Interview with Scott Wagner: Antitrust Attorney Deals with Impact of Economic Theory on Law

Daily Business Review
August 19, 2016

If antitrust attorney Scott Wagner had been better at sports, he might never have become a lawyer.

"I've always wanted to be an attorney," he said. "I don't know where the bug came from, but I know that it was there from a very, very early age. I always sort of chalk it up to the fact that I was not a very good athlete. Ever. And I needed to figure out something else to think about doing with my life, and somehow that became it."

Wherever the bug came from, it stuck. Now a partner at Bilzin Sumberg, Wagner grew up in Lawrence, New York, on Long Island. His father ran a small cab company in the Bronx, he said. His mother is still a secretary for an accountant and a doctor. Wagner aimed for the courtroom.

"I worked on political campaigns, I think as early as middle school. I was on the mock trial team in high school," he said. "I went to college knowing that after four years there was going to be three years following in law school."

He wasn't sure about exactly what kind of law he wanted to practice, but he was sure he wanted to be a litigator, he said. "I don't think I even knew there were other kinds of lawyers probably until I got to law school."

Still, his undergraduate degree may have been some indication of where he would end up. He majored in political economy, "which is really sort of the intersection between economics and the traditional political science," he said. "That was one of the things that attracted me to the antitrust field — because it's really the same thing. You're dealing very often with the intersection and the impact of economic theory on law."

Common Thread
A summer clerkship led to his first job after law school at Weil, Gotshal & Manges in New York. Five years later he joined Bilzin Sumberg Baena Price & Axelrod and headed south to Miami. By his second year there he was named one of the Daily Business Review's 40 Under 40, credited with recovering more than $100 million for plaintiffs in antitrust actions in the previous year.

This year he completed the recovery of over $300 million for opt-out plaintiffs in an LCD price-fixing antirust litigation. In September, he will become the chair of the antitrust section of the Federal Bar Association.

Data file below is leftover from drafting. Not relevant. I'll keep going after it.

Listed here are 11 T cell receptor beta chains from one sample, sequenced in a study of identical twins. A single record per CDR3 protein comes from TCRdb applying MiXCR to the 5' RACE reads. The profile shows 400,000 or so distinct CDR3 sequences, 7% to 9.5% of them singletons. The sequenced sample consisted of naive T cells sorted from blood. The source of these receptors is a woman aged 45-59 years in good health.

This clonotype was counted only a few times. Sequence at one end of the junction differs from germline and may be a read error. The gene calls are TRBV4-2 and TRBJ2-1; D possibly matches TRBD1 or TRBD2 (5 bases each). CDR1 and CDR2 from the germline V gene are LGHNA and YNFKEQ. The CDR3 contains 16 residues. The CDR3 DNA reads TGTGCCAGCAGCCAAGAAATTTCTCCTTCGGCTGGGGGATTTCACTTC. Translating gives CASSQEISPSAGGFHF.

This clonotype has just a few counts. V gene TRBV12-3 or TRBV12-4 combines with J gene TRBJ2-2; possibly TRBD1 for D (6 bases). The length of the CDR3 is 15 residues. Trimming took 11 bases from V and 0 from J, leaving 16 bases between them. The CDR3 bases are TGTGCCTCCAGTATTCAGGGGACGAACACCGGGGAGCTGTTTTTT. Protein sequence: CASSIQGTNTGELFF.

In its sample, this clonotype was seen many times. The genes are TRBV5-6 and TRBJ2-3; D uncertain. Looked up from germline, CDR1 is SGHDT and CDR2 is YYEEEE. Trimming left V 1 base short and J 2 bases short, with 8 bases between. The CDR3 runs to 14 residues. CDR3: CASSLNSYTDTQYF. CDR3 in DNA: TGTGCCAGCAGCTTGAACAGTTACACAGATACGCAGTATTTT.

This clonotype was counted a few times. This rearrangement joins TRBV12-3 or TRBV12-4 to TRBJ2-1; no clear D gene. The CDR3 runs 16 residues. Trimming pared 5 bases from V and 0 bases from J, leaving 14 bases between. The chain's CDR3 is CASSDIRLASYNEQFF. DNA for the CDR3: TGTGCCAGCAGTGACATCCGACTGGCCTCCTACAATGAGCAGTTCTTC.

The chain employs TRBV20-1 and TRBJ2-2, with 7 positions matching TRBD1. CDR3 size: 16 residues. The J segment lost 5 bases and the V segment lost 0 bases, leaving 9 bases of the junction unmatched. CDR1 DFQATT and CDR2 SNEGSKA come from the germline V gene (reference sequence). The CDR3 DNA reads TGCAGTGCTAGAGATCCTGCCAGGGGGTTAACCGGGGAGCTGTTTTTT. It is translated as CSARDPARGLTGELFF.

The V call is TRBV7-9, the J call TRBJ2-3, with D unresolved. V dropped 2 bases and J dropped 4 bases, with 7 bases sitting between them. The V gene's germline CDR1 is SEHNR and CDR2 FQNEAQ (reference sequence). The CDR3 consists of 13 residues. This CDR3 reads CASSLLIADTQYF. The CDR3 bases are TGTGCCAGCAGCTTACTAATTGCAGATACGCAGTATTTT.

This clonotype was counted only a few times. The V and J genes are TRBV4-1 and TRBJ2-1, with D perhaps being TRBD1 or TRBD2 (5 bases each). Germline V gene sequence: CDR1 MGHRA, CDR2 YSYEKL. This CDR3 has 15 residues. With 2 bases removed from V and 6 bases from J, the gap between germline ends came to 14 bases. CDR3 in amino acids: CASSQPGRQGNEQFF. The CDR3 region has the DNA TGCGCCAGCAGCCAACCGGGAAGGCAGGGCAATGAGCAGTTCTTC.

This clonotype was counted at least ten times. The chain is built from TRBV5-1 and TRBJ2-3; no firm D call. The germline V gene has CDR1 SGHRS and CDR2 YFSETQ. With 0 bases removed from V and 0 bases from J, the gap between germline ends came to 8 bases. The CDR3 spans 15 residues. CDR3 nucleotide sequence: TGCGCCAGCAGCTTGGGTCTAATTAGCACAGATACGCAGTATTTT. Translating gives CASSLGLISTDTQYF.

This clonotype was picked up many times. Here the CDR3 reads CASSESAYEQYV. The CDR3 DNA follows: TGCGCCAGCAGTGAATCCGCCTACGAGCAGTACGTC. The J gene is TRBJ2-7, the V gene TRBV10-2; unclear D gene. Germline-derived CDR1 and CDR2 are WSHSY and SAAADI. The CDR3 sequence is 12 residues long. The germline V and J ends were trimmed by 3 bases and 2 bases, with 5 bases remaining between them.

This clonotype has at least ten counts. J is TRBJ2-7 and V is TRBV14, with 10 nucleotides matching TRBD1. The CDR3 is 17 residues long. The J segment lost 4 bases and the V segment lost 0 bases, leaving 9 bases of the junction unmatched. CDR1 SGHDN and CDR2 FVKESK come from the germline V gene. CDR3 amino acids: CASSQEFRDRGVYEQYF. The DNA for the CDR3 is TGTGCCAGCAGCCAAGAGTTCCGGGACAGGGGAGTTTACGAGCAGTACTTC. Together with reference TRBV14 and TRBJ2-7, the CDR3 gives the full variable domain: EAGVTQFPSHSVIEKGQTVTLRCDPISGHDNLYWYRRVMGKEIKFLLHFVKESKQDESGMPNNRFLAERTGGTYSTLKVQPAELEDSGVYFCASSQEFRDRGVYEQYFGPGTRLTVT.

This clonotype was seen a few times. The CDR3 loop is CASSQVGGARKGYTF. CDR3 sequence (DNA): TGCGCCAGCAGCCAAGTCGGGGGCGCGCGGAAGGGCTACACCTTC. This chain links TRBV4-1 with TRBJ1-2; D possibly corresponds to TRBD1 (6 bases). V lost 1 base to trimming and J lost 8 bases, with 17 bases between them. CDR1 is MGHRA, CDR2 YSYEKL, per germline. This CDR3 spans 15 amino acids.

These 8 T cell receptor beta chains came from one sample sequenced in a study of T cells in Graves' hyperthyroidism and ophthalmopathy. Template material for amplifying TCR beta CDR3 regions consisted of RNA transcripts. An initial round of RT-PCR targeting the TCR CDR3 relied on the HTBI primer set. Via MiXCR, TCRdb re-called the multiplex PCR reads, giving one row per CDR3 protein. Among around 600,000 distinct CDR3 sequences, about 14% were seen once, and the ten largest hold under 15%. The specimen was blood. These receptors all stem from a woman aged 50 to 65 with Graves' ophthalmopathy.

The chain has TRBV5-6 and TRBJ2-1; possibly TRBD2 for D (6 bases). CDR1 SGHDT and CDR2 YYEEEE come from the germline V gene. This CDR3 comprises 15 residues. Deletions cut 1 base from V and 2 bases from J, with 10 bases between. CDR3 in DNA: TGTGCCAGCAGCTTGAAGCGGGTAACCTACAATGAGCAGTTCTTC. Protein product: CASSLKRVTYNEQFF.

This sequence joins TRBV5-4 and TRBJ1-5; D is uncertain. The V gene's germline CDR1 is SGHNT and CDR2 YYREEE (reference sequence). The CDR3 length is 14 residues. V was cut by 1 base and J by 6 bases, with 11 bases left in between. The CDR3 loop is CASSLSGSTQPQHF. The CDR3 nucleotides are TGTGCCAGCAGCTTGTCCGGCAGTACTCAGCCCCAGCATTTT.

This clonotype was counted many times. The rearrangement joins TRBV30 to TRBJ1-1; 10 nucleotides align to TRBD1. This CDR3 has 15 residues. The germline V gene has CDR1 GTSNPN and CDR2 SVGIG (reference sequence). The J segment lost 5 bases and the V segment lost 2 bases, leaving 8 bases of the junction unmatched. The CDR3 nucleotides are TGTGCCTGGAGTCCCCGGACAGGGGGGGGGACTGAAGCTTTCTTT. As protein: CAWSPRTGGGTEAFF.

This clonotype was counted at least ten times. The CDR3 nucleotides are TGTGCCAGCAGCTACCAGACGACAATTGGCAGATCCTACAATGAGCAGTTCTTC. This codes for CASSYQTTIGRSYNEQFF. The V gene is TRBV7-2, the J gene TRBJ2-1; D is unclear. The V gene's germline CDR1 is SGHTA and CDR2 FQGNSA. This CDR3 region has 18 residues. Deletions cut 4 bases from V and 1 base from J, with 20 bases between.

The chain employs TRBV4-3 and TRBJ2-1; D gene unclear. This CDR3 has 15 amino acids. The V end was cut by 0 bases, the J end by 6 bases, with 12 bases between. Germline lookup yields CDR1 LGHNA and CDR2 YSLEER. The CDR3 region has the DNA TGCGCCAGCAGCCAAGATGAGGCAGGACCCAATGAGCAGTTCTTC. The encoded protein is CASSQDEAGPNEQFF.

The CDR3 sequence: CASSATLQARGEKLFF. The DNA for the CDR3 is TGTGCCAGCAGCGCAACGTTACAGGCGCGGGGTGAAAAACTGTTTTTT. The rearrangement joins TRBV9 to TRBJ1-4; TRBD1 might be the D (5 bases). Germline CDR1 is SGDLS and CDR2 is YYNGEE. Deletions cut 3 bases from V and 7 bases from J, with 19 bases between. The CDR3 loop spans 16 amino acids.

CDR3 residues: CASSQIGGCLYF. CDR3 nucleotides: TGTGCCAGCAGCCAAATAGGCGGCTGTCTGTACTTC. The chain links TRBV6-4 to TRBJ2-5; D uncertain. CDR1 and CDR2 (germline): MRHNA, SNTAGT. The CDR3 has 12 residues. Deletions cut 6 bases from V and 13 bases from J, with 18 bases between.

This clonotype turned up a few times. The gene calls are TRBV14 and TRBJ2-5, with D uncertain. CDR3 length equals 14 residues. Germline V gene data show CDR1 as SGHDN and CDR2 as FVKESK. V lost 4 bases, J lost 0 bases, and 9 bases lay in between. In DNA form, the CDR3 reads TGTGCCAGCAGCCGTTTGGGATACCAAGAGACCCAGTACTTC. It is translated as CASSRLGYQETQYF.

His practice focuses on complex litigation including antitrust, multidistrict class actions and opt-outs. His cases have involved dynamic random access memory, or DRAM, computer chips, cribs, smoking cessation patches and Dwyane Wade sports memorabilia.

"The common thread in all these cases, if there is a common thread, is that they're either bet the company or very important cases to the client," Wagner said.

"One of the things I really enjoy about what I do is I can't do a case unless I really become intimately involved and understand my client's business," he continued. "Any time I have a case I have to get in and really understand the client's business. I actually get to understand things so well ... I feel like when I get done with one of these cases I can go open up a business in whatever industry it is."

It's not just the varied nature of the cases that he finds appealing.

"There's a lot of areas in the law you can learn and you can learn very quickly. Antitrust law is a very specialized area, and a lot of the assumptions people have about the law are the exact opposite in the antitrust world," he said. "For example, antitrust has a provision that no other area of the DOJ has. They have what's called an amnesty policy. It's a formal written policy that if you're the first one to go into the department of justice and you confess your sins … the company and executives get a full walk."

Because of the extremely complex character of his cases, Wagner also has become something of an expert in electronic discovery.

"In a lot of the cases were talking about the number of documents and electronic material are just staggering," he said. "Knowing how to manage that in a practical and efficient way is a real benefit for clients."

South Florida, too, is becoming the locus of several major multidistrict litigation, or MDL, cases, an area Wagner has gained expertise in. The cases themselves are complicated, Wagner noted, but because MDLs involve multiple attorneys representing clients in a variety of venues, they add a layer of intricacy that goes beyond an understanding of the law.

"It takes a lot of time and a lot of effort. You have to work well with others," he said. "There's a lot of politics and personalities you really have to know how to work together with people."

"I say all the time, 'They sure don't teach you this in law school.' "

"In a lot of the cases were talking about the number of documents and electronic material are just staggering," he said. "Knowing how to manage that in a practical and efficient way is a real benefit for clients."

This article is reprinted from the August 19, 2016 issue of the Daily Business Review. © 2016 ALM Media Properties, LLC. Further duplication without permission is prohibited. All rights reserved.

About Bilzin Sumberg 
Bilzin Sumberg is a commercial law firm based in Florida. The Firm’s core practices include Business Finance & Restructuring, Corporate, Environmental, International, Land Development & Government Relations, Litigation, Real Estate, and Tax. For more information, please visit

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